Sunday, September 12, 2010

Barcelona, Spain

When I first arrived in Barcelona, I inherently loved it. It reminded me so much of Buenos Aires (a city in which I lived for a month in 2008) that I couldn't help but feel good vibes all around.

It was late when I left the airport and some of my first views of the city were in the dark. However, over the next 5 days, I explored much, walking old narrow streets and observing a myriad of historical buildings, seemingly happy people and a nice coastline. Dinners were not until at least 9 pm and tapas or paella were typically what was on the menu.

When it came time to leave, I definitely was not ready. I took a timeout for myself daily trying to balance out sightseeing (and the crowds that go with it) and relaxation. As such, I did not get to see all I wanted to see. However, taking life slowly and stting outside at cafes in non-touristy parts of town watching the locals go by was definitely worth it. I will just have to go back sometime to complete what I missed!

A night scene (and large shadow) on the Barcelona streets

A tapas of mushrooms. Yumm!

These recycling bins can be found at various places throughout the city

Continuing in their seemingly green initiative, these bikes that are part of a bike sharing program can be found around the city as well

A respite from a heavy thunderstorm

The perfect place for a daily siesta at my charming guesthouse

Castell Montjuic

Montjuic is a castle that sits above Barcelona and offers some amazing views. In it's present form, it has been there since the mid-1700's and has a dark history of war and executions.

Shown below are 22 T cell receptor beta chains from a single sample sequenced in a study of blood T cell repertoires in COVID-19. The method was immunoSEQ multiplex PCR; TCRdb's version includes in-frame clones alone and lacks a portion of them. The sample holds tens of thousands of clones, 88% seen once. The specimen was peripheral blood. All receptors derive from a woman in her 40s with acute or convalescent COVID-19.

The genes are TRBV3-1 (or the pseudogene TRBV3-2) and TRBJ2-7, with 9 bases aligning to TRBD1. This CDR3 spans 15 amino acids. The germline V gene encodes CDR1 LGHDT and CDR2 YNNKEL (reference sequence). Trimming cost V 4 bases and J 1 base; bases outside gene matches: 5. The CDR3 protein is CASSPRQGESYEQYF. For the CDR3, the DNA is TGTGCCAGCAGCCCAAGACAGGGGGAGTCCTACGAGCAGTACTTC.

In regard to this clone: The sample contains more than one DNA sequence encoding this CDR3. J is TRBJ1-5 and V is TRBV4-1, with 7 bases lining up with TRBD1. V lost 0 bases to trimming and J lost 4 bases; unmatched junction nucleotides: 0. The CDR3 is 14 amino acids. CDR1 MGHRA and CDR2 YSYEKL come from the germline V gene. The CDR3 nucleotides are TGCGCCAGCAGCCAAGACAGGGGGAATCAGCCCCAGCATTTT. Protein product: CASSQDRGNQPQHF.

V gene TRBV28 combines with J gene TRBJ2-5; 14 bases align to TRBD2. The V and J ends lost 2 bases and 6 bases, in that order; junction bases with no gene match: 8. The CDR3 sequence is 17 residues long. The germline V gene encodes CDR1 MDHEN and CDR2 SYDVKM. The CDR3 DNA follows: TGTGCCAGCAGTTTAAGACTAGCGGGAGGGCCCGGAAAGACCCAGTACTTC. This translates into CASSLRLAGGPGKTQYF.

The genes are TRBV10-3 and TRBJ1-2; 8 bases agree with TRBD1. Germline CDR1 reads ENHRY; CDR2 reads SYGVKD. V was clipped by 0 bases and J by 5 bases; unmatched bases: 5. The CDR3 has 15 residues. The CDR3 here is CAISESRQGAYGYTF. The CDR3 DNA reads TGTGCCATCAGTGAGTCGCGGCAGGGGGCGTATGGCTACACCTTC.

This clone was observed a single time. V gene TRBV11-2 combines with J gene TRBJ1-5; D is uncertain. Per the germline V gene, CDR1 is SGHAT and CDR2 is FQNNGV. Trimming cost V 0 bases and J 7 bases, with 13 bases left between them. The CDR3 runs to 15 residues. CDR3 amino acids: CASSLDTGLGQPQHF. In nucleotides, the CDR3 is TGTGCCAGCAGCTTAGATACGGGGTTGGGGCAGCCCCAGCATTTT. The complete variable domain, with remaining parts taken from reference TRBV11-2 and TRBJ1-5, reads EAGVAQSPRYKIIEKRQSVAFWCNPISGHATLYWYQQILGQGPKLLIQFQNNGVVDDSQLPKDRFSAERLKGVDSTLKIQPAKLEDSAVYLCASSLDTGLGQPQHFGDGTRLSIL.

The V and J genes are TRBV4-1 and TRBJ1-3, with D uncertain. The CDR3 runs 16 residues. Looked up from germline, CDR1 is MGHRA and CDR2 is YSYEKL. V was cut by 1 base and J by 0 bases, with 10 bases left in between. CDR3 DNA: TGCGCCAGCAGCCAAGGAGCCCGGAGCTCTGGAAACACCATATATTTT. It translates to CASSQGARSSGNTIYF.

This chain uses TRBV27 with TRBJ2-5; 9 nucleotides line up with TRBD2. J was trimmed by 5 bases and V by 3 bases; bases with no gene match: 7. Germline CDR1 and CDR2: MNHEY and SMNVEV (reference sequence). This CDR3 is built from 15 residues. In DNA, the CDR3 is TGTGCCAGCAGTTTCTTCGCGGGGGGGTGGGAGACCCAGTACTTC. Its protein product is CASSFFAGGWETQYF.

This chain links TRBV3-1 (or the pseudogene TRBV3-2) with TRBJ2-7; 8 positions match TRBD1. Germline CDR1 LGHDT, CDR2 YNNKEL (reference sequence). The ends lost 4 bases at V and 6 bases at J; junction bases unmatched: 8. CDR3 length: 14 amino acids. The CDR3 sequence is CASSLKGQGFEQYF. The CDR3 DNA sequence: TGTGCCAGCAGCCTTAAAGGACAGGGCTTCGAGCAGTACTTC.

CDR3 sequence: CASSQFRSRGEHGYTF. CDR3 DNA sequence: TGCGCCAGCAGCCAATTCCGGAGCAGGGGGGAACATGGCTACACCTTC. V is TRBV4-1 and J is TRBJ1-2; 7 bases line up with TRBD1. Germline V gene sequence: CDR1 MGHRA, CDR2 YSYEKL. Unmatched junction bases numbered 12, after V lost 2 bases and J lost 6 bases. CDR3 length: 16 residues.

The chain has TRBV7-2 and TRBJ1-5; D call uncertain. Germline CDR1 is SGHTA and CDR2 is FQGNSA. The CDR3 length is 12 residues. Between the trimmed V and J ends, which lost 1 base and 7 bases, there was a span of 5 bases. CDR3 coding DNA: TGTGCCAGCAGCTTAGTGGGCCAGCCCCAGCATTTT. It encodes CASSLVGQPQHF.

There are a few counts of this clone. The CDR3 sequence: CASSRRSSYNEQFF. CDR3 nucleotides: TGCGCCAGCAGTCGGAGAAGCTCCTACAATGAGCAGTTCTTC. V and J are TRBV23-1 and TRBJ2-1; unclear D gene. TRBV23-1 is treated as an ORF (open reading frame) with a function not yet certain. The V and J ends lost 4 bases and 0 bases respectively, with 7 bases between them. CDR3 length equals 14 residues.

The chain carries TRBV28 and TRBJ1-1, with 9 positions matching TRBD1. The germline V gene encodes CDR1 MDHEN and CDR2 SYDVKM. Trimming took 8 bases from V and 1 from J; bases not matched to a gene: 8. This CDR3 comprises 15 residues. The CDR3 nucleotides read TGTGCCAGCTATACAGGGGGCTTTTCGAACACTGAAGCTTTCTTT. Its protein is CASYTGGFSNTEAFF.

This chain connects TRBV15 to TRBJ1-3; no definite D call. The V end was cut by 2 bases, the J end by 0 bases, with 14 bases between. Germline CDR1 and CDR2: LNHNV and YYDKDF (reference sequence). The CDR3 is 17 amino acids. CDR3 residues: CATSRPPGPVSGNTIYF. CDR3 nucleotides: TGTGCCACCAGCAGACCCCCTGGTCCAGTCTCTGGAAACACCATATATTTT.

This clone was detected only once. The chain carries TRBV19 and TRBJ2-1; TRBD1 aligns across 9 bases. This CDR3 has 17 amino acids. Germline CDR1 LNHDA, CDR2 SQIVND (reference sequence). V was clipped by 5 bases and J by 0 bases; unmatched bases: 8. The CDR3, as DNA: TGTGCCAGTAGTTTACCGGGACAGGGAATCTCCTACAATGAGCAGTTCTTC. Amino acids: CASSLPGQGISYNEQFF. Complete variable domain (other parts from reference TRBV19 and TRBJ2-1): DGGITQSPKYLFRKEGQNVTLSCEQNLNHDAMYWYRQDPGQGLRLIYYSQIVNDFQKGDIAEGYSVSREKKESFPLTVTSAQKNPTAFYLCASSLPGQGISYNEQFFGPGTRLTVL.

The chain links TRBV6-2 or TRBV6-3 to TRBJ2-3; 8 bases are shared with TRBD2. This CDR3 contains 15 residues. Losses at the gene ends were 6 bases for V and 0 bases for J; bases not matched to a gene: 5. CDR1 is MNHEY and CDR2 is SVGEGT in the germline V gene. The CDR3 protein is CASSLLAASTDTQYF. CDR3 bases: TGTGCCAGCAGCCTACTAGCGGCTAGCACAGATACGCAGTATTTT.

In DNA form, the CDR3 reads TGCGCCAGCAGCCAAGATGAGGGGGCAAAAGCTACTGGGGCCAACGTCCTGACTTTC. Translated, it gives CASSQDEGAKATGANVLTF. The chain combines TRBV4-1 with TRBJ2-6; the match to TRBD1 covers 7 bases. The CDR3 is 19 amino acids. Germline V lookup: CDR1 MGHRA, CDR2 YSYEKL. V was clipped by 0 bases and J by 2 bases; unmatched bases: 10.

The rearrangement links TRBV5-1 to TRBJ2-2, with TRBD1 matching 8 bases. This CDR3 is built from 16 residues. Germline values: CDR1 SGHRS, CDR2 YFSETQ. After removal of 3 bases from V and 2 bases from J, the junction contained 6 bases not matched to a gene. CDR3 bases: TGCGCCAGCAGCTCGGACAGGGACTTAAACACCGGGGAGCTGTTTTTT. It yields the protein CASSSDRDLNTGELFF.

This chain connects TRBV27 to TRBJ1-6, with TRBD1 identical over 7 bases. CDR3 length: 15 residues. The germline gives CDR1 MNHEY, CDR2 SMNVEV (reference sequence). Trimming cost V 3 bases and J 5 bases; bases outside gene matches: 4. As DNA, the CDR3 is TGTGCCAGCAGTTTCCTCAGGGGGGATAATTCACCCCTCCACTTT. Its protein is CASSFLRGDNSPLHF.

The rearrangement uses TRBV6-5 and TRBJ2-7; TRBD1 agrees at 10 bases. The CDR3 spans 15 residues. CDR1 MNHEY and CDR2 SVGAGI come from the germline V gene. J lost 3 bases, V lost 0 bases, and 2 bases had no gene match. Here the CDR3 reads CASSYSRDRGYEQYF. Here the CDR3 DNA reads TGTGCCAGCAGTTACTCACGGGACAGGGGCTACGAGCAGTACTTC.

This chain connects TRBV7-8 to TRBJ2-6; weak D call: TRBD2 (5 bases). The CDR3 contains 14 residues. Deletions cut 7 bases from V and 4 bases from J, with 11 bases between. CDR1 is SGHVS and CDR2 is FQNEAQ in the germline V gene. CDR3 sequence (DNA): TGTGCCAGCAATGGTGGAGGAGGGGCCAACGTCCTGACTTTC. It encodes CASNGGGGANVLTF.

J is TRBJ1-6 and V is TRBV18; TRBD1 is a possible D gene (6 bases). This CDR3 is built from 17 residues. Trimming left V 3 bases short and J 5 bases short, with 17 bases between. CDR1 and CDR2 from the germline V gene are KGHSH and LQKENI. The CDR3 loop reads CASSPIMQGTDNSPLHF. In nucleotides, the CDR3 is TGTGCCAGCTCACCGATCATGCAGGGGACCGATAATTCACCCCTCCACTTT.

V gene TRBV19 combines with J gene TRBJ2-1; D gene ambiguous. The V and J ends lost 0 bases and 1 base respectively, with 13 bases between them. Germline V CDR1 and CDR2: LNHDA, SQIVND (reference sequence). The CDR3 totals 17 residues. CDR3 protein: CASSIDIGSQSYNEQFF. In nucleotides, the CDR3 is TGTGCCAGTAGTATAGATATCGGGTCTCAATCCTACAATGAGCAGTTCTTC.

The Castell

An ancient pathway

A modernization


Translated to Serrated Mountain, Montserrat is 50 km NW of Barcelona and easily accessible by train. At about 725 meters, sits the monestary of Montserrat. Founded in 1025, about 80 monks live there today, and a boys choir sings daily in the Basilica. Surrounding the monestary are many peaks including the tallest one, Sant Jeroni, at 1236 meters. As a last minute decision, I decided to hike to its top despite being in a dress with shoes that would later suffer some holes in the bottom. Regardless, it was a good choice. The views, being out in nature and having the trail mostly to myself were just what I needed.

The monestary of Montserrat situated between two mountains

A grave stone with no markings due to age and erosion found along the trail

An old church found closer to the top

What's this guy doin' here??

Hanging out at the top of Sant Jernoni

An expanse of Spain

La Sagrada Familia

Started over 100 years ago in 1882 and still not complete, La Sagrada Familia is the vision of Antoni Gaudi and some say later his obsession. Despite being incomplete, it is one of the cooelst churches I have seen. It is said that Gaudi loved nature and had a dislike of straight lines, both things that can be seen throughout the church. Guesses as to when it will be complete range from the 2020's to the 2040's.

La Sagrada Familia (picture courtesy of the internet as I did not have proper camera or angle)

Sitting amongst the pillars at the front (or is it back) of the church

A sculputre of Longinus on the Passion Facade

Probably some of the most photographed construction workers in the world

Columns with branches at the top to represent trees